Hard-hitting Naomi Osaka wants to swing away, even when playing on slow clay, but admits she often isn't sure what she's doing on the surface—or even what kind of player she wants to be.
The 20-year-old defeated Victoria Azarenka in the first round of Rome, but then won just one game against No. 1 Simona Halep. She might even have got a little teary during her 6-1, 6-0 defeat.
“I didn't say, I wanna cry... Maybe I did. Actually, maybe I did,” she told press at Rome. “Because it's just like one of the most helpless feelings. Like I know I should be making these balls, but for some reason they're not going in, and I don't really know what I should be doing at this point.
"Because I'm legit playing the No. 1 player in the world. And the balls that I practice, they go in. And today it doesn't go in. It's just like one of those moments, you're a little bit depressed."
Still, Osaka gave herself credit for largely avoiding such performances since having an up-and-down 2017.
"I think this is the first match of the year that I've felt like this," she said. "So this year I feel it's been more stable. So I'm really proud of myself for that.”
The Japanese player had a great start to the season, reaching the fourth round of the Australian Open and winning Indian Wells, scoring wins against Maria Sharapova, Agnieszka Radwanska, Karolina Pliskova, Halep and Daria Kasatkina. She also defeated Serena Williams in Miami.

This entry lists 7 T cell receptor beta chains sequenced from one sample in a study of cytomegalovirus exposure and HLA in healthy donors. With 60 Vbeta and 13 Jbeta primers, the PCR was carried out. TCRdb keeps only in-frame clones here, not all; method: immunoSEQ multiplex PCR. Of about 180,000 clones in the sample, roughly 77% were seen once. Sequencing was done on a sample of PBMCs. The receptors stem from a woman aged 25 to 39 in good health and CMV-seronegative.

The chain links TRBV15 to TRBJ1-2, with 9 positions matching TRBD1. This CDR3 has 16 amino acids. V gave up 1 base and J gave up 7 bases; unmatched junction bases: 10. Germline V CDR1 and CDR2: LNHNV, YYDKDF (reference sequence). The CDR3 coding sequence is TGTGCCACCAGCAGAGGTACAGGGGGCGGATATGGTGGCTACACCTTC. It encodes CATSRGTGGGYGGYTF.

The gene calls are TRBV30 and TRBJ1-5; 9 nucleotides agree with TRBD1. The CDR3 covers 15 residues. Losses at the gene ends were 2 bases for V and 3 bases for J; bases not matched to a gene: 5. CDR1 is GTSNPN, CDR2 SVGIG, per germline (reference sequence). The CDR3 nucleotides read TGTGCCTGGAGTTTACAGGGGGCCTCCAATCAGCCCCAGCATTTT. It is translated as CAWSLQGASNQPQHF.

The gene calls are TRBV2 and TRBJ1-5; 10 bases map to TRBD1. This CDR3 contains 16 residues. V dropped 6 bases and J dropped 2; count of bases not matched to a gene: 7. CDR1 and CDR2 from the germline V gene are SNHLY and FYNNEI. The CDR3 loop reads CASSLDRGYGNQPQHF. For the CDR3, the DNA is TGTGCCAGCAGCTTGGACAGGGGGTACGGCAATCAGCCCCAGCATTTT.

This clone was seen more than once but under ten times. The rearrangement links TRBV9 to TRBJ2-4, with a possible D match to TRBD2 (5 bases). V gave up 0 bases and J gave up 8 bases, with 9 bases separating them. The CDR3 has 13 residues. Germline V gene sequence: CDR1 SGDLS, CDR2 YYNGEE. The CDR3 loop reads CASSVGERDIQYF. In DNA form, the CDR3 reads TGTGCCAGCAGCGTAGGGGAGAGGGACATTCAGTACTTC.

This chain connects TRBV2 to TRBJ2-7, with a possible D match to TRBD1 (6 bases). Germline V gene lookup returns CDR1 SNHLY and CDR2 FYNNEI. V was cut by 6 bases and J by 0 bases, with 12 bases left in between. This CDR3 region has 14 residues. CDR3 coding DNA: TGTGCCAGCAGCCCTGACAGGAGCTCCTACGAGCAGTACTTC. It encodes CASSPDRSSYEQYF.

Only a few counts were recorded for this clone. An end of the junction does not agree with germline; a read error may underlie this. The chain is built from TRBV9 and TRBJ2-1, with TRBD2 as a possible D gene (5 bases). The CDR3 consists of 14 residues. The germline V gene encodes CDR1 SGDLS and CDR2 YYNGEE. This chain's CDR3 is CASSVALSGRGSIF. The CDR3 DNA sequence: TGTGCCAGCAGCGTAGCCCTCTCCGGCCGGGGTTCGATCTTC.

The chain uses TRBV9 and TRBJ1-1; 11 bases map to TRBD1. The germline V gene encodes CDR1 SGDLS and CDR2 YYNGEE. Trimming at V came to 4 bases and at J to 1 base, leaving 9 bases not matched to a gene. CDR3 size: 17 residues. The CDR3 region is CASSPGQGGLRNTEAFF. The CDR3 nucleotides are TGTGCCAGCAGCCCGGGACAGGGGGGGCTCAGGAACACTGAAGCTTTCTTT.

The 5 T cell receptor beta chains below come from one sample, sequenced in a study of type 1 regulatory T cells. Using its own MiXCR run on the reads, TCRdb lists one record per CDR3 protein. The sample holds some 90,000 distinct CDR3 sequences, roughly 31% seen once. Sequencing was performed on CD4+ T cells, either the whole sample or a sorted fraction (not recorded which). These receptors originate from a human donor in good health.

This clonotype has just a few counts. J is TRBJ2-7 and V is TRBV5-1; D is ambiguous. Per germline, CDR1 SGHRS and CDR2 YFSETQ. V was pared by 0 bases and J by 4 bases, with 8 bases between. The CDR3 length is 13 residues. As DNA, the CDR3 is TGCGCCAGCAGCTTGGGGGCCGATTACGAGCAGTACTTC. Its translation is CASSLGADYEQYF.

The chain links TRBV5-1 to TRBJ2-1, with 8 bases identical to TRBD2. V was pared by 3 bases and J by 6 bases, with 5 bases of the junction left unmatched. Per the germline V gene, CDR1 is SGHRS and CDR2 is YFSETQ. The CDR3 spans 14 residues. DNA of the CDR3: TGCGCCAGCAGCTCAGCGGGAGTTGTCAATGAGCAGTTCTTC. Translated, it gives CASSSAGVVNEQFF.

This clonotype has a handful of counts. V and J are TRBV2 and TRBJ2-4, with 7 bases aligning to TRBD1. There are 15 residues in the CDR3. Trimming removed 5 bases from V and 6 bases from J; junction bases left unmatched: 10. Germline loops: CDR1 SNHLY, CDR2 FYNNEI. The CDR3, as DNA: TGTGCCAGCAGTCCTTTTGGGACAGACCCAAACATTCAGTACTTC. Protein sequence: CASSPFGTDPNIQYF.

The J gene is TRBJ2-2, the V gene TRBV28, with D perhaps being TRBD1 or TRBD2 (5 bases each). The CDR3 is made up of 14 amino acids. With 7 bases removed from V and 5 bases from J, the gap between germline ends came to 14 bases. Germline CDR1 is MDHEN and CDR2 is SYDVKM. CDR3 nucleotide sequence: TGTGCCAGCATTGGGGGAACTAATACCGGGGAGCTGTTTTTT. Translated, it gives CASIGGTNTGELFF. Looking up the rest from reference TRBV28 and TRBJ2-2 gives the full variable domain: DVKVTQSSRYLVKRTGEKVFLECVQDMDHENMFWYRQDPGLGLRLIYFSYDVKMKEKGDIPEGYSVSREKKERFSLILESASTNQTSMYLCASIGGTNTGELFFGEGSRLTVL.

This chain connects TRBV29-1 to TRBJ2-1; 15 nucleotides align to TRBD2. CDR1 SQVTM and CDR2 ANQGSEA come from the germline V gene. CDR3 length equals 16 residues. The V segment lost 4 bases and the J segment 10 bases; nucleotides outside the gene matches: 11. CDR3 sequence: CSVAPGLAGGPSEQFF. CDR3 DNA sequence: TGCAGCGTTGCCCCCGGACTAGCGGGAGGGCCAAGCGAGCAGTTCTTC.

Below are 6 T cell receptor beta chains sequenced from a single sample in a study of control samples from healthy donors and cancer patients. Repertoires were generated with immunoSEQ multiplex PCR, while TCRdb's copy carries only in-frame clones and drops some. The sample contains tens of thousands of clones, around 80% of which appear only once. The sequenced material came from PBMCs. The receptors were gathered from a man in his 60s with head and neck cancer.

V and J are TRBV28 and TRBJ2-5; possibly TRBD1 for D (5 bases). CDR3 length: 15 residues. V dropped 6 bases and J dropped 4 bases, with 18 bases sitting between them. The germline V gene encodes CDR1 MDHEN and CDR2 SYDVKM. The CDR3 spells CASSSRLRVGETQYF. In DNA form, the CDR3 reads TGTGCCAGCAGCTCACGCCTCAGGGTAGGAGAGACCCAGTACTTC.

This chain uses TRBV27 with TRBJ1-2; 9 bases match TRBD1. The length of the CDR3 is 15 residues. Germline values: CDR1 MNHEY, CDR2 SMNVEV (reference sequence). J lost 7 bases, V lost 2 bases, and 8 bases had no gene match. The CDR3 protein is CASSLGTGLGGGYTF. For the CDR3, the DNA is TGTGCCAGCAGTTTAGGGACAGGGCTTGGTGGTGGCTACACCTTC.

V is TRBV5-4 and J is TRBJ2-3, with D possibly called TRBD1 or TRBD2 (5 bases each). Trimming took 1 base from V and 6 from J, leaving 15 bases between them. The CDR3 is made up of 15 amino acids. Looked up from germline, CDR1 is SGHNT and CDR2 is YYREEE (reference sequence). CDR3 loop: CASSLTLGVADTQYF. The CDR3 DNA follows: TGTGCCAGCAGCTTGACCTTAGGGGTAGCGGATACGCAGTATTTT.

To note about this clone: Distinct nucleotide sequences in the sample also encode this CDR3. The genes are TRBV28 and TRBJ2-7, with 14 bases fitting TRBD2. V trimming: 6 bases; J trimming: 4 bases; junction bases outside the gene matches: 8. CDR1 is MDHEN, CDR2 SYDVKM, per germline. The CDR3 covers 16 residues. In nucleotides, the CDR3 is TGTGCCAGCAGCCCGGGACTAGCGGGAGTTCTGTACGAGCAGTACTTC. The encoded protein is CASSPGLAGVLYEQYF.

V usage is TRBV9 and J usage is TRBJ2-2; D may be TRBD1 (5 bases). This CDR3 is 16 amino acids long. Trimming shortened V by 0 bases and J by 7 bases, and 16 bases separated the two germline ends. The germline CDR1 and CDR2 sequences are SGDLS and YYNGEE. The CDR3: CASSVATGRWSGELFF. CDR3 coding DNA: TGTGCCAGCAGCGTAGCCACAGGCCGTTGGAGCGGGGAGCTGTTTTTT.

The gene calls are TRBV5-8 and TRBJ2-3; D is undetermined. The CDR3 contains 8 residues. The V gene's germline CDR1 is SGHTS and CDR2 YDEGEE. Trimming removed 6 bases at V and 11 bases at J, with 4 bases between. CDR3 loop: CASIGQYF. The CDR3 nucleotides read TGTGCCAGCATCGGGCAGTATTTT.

WATCH: Osaka defeats Williams at Miami Open
But Osaka admits that she is still uncomfortable on the slow clay, and said she rarely changes her tactics and would rather than just go for the lines.
“Usually, there's like two types of people. One that would keep doing the same thing, no matter what, and it'll eventually work or it doesn't,” Osaka said. “But, they'll be happy that they stuck to that way. And then there's another group of people that they'll change what they're doing depending on what's working that day or not. And right now, I'm trying to figure out what type of person I am.
"'Cause some days I'll change what I'm doing and it'll work. But then, other days I'll just blast the ball and not really change if it goes in or out.
"I think it just depends on what type of player you are. I think clay court, maybe since the rallies are longer, you assume that people will change what they're doing. But, I don't really think that way.”
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